A Virgil Partch Bonanza Via Dick Buchanan; The New Yorker:”A World Without MAD Magazine”; A Daily Bonus And Today’s Daily Cartoonist & Cartoon

A Virgil Partch Bonanza

Dick Buchanan has dug into his voluminous files for a whole lot of Virgil Partch. Mr. Partch’s cartoons  (he signed his work “VIP”) appeared in The New Yorker just a half dozen times, but could be found in many of the major (and some of the minor) magazines of his day . Mr. Buchanan gives us a wonderful four-part survey via Mike Lynch’s blog.

Above: From Liberty March 4, 1944, courtesy of Mr. Buchanan’s files

Below, his Spill A-Z entry

Virgil Partch (VIP)  Born, St. Paul Island, Alaska, 1917; died in a car crash on Interstate 5, north of Los Angeles. California, August 1984. New Yorker work: six drawings, beginning in November 21, 1942. His last appeared May 3, 1976.

 

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The New Yorker: “A World Without MAD Magazine”

 

The New Yorker has weighed in on the demise of MAD.  Read Jordan Orlando’s Culture Desk piece, “A World Without MAD Magazine” here.

Pictured: The Spill‘s all-too-slim collection of MADs, running from 1960 – 1981.

 

 

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A Bonus Daily from Barry Blitt…And Today’s Daily Cartoonist & Cartoon

Mr. Mueller at home. Barry Blitt began contributing to The New Yorker in 1993. Visit his website here.

And today’s Daily: More Mueller from David Sipress, who began contributing to The New Yorker in 1998.

Spiegelman on Maus & Post-Maus; Cartoonists & Cookbooks

From Kentwired.com, March 7, 2018, “Pulitzer Prize Winning Author Art Spiegelman Discusses Politics and Identity”Maus and more from the celebrated cartoonist who began contributing to The New Yorker in 1992.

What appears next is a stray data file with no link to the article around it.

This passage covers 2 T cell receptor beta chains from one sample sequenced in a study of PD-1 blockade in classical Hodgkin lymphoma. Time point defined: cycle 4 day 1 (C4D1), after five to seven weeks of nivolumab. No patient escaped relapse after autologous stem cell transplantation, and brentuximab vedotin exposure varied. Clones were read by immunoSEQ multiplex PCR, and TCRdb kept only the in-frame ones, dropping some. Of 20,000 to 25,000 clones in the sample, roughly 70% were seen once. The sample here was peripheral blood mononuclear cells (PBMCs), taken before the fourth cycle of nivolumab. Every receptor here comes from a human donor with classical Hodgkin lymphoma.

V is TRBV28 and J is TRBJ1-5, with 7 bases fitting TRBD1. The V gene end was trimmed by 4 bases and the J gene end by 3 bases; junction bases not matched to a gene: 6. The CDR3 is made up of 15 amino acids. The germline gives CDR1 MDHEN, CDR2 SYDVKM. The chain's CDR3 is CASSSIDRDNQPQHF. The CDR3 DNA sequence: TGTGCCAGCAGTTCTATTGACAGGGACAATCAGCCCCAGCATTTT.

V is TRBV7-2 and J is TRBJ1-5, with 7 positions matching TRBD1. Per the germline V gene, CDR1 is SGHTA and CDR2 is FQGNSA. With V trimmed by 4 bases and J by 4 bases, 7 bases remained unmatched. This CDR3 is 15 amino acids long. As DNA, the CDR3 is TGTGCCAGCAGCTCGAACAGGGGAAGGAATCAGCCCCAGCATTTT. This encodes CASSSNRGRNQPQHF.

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Cartoonists & Cookbooks

The Cartoonist Cookbook popped up on an online search yesterday.  Published in 1966 by Hobbs, Dorman & Co., it includes 45 favorite recipes by strip cartoonists. I was only able to find a partial list of contributors.*  Here’s a short post about the book.

 

I’m certain that that’s a Virgil Partch drawing in the first column, five squares down on the front cover. Here’s his Spill A-Z entry:

Virgil Partch ( VIP) (pictured above) Born, St. Paul Island, Alaska, 1917; died in a car crash on Interstate 5, north of Los Angeles. California, August 1984. NYer work: six drawings, beginning in November 21, 1942. His last appeared May 3, 1976.

Also showing up online was this Charles Addams cookbook that I somehow missed over the past few years (Simon & Schuster, 2005):

The only thing close to either of these in the Spill‘s library is the below desserts cookbook featuring a Peter Arno cover (but, alas, no recipes by Arno, who liked to cook).

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*Thanks to the cartoonist, Eli Stein, we now have the entire list of contributors to the Cartoonist Cook Book.  My thanks to Mr. Stein for forwarding. 

 

Tom Toro on Pencils…and More Spills